Discoveries with Silver Lining
Saturday took me over to Coventry to work with Silver Lining chorus. I have visited them a number of times over the years, though not for a while, and they have developed considerably since my last visit - both in size and assurance. Their director, Sara Jackson, had sent me a to-do list of things it might be useful to work on, with the proviso that if I identified something I felt was more important or urgent, that could queue-jump.
The way this played out in practice was that I went in with some specific plans for coaching tactics right from the get-go, and was then able to diagnose and start to address other coaching needs from within those activities. It felt like an efficient way of working.
One of the first areas we looked at was the introduction to a song that had a habit of sinking in pitch. The chorus had worked on this and appeared to fix it on more than one occasion, but found the problem recurring on a run-through. (I can hear the sound of sympathetic nodding from across the world as you read that.) The problem in this scenario is not that they don’t have the musicianship to maintain pitch (as the repeated, if temporary, fixes show), but simply that they experienced the pitch loss early in the learning process, and have practised it that way.
The strategy we used to work on this was to detach the music from the muscle memory. Mostly people sing along by feel with their memories, so you need to disrupt that pathway of habit and make them forge new ones by listening. We did this by rehearsing the passage in different keys, working progressively higher and lower from the written key.
I have used this technique before; sometimes it is a single-shot bullet that fixes things for all time, but other times it needs repeated experience to generate the new relationship with pitch (probably depending on how embedded the pattern is already). A new discovery this time was the way shifting the key brought out different aspects of technical control that needed attention.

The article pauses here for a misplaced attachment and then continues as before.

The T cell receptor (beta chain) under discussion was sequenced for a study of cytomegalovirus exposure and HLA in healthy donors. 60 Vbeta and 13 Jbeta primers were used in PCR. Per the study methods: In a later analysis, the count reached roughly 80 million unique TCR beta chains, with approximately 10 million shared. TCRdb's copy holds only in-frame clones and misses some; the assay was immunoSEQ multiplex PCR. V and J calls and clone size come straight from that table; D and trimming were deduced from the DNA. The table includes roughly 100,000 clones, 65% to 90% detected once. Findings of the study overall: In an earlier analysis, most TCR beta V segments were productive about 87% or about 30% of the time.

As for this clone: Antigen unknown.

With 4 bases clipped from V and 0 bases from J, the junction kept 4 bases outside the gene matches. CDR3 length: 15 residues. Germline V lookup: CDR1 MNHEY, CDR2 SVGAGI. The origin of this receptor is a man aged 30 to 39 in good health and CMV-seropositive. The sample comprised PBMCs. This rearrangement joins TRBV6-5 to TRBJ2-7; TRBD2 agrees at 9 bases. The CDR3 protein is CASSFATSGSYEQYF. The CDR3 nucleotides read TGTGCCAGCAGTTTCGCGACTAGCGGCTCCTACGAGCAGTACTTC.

As the key moved progressively higher, it highlighted where vowels needed lining up more accurately. Sounds that matched well-enough mid-voice were exposed as needing closer attention in a higher tessitura. As the key moved progressively down, it brought out placement issues: how where the line dips down in pitch, the sound needs consciously to be kept forward if it is not to disappear.
So changing keys acted as a practice gadget in more ways than the one intended, by exacerbating specific technical demands, it helped the singers gain more specific technical control. It also kept the attention and the voice refreshed. Frankly, I could not have worked on that four bars nearly as long without getting bored had it been in the same key all the time, and it would just have worn a groove in their voices. Keeping it shifting permitted more intensity of work than would otherwise have been possible.
Interestingly, when we finally moved back to the correct key, we heard a mixed result. Some of the details we had worked on in other keys came through beautifully; in other places we could hear the force of habit reassert itself. That itself is a very interesting demonstration of how much habit is connected to key, and I’m actually quite impressed by the level of key sensitivity that shows. So, there’s more work to do there, but I think the chorus are well on the case - not least because they spent the rest of the day connecting the specific details we worked on there with moments throughout the rest of the music we worked on.
Another stand-out learning moment for me was when working on a ballad. There were a just couple of gestures Sara used in directing that I was a little worried about - they seemed tighter than her general style and didn’t have so much flow. But I wasn’t hearing a significant impact on the sound, so didn’t bring them up.
Or at least I didn’t hear any effect on the sound until after we had done some work on resonance. We used bubbling and Sandy Marron’s idea of ‘dome’ to add richness and extra warmth to the sound, and once we had more freedom and resonance to play with, those two gestures were audibly compressing the sound. On the bright side, once there was a clearly audible difference, Sara had the immediate feedback to hear when she had adjusted the gestures to maintain that quality. (I hope she felt rewarded with the results!)
We also discovered a technical term which will be a useful addition to the vocabulary: the ‘dammit!’ chord. This is a chord so placed by the arranger (in this case by a combination of rhythmic emphasis and tight voicing) as to have an expostulatory effect.